With new World Cup fervor surrounding the United States amid the announcement of a CONCACAF bid for the 2026 World Cup, there has been talk about what a successful bid could mean for the growth of US Soccer.
The United States hosted the 1994 World Cup, and many saw that as a coming out party for the USA on a global stage, and US head coach Bruce Arena echoed that sentiment. Then he said this time around, the United States could use home field advantage to achieve a much bigger triumph.
“In 1994, the U.S. was looked at as this emerging frontier in the game and FIFA wanted to bring the U.S. into the world’s game,” Arena said via a teleconference Thursday. “In 2026, we’re going to be fully emerged into the game and a big player. I think 2026 will be the time where we are going to start talking about winning the World Cup. It wasn’t going to be in 1994. It wasn’t going to be in 2010. But 2026 could be our time.”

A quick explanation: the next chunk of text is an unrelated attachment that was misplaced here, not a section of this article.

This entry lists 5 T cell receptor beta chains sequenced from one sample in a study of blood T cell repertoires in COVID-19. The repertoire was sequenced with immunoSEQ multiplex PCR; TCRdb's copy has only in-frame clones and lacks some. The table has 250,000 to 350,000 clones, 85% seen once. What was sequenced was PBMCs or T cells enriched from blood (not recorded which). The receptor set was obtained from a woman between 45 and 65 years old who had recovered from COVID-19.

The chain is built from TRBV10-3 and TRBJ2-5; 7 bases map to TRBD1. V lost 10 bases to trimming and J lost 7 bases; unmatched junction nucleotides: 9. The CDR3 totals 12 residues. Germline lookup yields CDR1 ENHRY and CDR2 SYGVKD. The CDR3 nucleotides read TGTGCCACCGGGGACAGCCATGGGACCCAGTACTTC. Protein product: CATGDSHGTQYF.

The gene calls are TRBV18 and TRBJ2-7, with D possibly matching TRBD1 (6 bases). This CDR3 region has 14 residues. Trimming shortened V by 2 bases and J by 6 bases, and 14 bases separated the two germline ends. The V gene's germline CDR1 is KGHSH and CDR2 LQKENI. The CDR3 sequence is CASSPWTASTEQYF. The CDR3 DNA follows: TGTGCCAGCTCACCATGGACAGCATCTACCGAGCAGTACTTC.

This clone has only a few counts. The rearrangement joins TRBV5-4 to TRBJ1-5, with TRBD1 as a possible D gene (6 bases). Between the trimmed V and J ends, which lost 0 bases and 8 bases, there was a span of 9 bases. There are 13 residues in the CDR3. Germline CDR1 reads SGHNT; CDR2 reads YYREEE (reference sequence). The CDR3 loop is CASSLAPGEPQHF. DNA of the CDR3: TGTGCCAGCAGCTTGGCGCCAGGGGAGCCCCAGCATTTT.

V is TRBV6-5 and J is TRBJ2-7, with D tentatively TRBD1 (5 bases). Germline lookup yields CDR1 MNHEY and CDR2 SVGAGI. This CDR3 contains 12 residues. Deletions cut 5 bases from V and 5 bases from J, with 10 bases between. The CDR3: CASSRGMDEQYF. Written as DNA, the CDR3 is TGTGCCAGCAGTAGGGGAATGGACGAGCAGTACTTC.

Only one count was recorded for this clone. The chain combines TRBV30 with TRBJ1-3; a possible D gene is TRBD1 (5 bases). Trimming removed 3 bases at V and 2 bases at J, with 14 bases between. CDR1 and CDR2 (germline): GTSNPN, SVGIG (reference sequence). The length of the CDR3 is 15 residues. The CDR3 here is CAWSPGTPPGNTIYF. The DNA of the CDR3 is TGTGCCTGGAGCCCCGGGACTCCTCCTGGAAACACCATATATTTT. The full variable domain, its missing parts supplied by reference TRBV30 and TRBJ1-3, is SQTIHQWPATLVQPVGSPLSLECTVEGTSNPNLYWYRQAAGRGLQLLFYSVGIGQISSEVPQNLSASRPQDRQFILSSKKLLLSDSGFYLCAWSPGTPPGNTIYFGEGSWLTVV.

Arena brought the United States to the quarterfinals of the 2002 World Cup, but the nation has not advanced past the Round of 16 since. 1994 brought the US out of the group stage as well, but they fell 1-0 to eventual champions Brazil in the first knockout stage.
Popularity for the game has grown exponentially in the United States, but that hasn’t exactly translated to tangible growth on the field in the last decade or two. The US achieved its highest-ever FIFA ranking in early 2006, rising to 4th in the world, but they fell off with an unsuccessful World Cup later that summer, ending a stretch of five years where they reached the top 10 at least once in every calendar year. They have not cracked the top 10 since.